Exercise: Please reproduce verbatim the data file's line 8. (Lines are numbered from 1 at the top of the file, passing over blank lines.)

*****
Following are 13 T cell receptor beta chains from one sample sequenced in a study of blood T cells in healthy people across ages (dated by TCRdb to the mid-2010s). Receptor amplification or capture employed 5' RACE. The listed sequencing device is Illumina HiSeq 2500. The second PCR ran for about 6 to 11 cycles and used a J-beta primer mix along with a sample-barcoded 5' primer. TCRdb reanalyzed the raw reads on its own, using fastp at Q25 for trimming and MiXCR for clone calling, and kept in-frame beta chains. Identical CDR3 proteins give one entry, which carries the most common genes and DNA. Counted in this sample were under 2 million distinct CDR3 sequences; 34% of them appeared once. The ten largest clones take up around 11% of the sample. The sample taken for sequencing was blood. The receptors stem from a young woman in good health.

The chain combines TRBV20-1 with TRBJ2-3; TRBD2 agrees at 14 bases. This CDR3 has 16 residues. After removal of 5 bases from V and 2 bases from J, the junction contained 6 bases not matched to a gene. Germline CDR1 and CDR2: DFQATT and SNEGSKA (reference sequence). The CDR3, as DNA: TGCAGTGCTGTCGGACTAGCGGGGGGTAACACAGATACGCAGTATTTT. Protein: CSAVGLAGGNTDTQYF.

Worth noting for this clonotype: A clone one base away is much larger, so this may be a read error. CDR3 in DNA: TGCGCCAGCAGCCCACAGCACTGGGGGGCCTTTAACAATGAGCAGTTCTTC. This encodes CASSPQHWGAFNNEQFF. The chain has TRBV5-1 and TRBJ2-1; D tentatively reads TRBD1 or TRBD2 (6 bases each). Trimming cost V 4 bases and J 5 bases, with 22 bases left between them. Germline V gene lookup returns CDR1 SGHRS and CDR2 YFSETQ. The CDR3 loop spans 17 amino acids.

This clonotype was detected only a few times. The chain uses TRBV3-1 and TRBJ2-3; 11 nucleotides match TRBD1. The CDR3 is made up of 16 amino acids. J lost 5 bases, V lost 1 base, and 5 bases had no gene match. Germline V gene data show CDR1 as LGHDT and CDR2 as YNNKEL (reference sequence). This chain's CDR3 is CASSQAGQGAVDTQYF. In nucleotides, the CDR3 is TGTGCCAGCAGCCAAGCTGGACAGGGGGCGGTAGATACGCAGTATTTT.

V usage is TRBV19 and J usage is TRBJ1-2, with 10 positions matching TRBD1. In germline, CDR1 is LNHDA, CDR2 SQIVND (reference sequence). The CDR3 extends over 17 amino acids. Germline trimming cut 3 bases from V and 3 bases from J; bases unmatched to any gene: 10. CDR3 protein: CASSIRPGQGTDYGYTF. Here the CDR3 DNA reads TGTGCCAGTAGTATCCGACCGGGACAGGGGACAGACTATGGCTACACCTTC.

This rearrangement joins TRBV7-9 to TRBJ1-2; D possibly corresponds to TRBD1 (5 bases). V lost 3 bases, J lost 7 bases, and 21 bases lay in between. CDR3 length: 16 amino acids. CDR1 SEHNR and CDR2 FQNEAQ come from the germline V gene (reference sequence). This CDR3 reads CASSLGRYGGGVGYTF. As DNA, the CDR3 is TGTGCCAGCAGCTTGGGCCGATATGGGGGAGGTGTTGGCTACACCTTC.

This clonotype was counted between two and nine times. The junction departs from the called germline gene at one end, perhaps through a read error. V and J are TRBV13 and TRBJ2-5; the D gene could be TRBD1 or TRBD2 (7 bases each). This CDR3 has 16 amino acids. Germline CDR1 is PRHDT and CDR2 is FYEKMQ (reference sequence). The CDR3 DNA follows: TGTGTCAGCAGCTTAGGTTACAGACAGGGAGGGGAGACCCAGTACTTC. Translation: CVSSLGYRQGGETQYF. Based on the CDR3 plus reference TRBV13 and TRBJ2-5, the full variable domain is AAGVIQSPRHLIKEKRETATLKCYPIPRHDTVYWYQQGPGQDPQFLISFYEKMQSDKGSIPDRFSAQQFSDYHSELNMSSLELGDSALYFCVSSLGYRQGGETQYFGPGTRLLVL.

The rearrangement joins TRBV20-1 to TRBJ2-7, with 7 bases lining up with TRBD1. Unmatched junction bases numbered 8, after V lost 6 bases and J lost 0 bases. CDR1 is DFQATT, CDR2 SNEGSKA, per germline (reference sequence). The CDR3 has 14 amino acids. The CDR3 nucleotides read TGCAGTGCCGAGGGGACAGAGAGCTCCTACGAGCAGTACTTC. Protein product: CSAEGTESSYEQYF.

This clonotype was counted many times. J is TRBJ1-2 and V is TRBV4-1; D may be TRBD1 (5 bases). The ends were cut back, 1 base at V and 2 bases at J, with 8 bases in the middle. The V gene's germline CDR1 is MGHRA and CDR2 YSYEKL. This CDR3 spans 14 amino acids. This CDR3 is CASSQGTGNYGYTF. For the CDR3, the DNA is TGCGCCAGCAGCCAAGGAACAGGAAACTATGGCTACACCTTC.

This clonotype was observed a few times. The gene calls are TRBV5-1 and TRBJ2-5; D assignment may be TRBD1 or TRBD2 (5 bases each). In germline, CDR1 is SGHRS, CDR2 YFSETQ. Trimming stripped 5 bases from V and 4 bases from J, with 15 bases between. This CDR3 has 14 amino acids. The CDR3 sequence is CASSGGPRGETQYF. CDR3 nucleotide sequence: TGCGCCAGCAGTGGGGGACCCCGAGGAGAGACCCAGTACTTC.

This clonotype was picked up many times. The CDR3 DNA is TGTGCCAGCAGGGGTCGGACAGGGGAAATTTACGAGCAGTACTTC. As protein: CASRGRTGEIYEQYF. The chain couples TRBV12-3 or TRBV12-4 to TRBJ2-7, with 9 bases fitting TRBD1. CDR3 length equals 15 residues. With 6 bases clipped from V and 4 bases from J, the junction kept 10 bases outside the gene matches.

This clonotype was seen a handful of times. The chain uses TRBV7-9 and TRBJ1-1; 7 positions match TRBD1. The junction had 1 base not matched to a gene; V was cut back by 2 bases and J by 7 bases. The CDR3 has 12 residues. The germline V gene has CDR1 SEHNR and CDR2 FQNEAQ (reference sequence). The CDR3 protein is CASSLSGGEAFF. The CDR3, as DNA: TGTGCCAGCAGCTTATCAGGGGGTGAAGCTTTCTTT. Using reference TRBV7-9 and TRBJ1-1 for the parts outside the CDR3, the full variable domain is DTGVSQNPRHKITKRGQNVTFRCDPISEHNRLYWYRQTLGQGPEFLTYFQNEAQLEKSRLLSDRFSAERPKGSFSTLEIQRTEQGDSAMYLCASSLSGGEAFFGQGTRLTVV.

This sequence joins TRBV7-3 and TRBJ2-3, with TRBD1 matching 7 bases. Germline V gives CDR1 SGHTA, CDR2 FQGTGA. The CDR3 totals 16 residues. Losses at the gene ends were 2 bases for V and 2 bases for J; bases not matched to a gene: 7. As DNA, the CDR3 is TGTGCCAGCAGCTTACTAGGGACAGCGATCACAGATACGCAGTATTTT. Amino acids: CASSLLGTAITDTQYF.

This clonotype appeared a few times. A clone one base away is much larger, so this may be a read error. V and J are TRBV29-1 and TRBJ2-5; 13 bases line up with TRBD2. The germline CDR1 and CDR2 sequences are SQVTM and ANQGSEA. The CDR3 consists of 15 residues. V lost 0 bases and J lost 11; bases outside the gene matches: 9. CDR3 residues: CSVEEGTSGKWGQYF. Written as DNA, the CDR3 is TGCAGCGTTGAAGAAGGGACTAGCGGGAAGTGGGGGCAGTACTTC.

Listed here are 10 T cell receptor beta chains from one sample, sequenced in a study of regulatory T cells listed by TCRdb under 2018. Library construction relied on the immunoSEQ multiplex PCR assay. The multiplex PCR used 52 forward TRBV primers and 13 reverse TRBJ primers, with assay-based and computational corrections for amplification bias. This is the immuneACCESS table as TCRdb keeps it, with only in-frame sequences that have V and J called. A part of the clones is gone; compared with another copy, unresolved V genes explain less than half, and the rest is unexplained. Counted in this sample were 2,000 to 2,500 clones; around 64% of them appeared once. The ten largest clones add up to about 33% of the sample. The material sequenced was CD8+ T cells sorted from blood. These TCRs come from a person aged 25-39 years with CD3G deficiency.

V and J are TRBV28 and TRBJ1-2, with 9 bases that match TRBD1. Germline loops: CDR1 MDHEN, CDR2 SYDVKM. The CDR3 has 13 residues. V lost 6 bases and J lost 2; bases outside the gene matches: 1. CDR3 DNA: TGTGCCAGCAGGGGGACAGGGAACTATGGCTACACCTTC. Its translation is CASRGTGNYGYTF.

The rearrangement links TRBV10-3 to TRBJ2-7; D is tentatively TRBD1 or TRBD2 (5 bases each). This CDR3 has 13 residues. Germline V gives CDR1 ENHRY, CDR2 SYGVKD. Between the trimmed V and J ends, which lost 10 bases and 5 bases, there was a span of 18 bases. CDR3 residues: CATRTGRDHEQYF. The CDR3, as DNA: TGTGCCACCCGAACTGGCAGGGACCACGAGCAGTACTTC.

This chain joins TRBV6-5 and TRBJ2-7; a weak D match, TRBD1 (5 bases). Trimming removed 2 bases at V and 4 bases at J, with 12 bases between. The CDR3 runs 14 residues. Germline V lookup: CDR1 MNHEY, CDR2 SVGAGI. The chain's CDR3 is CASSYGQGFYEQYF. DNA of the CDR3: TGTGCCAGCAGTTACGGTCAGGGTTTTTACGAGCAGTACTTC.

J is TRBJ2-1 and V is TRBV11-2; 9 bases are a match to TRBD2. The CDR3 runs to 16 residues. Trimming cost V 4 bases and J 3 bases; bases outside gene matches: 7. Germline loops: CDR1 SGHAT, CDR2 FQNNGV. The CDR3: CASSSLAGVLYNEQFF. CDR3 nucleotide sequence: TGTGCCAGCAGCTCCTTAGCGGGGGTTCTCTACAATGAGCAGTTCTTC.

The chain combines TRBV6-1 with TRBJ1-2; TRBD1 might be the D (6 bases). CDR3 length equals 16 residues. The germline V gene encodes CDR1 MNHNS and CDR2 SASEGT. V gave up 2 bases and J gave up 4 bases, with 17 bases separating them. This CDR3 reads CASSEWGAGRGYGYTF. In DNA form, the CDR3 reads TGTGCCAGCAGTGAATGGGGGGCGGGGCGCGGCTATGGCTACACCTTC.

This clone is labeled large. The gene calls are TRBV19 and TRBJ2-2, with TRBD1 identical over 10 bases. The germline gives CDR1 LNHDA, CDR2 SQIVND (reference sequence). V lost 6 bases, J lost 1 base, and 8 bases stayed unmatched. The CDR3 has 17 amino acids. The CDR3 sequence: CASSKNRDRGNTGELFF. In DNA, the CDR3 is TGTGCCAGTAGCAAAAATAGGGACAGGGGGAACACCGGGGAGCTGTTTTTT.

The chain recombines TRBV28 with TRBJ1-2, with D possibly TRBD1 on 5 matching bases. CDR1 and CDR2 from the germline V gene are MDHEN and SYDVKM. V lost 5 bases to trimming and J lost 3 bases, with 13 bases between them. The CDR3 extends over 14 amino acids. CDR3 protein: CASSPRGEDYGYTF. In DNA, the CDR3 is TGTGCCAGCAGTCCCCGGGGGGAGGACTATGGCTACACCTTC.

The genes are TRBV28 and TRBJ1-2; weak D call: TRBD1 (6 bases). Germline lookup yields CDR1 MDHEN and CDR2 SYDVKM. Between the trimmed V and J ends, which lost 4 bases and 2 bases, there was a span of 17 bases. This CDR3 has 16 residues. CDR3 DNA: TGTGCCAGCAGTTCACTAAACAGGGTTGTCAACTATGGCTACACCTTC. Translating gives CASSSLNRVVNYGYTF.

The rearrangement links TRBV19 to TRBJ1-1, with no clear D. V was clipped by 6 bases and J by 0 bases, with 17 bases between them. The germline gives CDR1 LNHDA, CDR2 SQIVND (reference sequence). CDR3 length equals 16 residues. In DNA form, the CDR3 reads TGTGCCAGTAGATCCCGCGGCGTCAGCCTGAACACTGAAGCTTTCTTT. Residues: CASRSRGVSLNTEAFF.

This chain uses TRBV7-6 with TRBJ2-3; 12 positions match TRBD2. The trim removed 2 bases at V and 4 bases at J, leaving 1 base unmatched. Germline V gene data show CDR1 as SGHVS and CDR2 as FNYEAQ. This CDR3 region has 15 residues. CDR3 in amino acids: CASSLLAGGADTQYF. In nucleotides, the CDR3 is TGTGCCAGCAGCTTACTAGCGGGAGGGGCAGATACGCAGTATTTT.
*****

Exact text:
The rearrangement joins TRBV20-1 to TRBJ2-7, with 7 bases lining up with TRBD1. Unmatched junction bases numbered 8, after V lost 6 bases and J lost 0 bases. CDR1 is DFQATT, CDR2 SNEGSKA, per germline (reference sequence). The CDR3 has 14 amino acids. The CDR3 nucleotides read TGCAGTGCCGAGGGGACAGAGAGCTCCTACGAGCAGTACTTC. Protein product: CSAEGTESSYEQYF.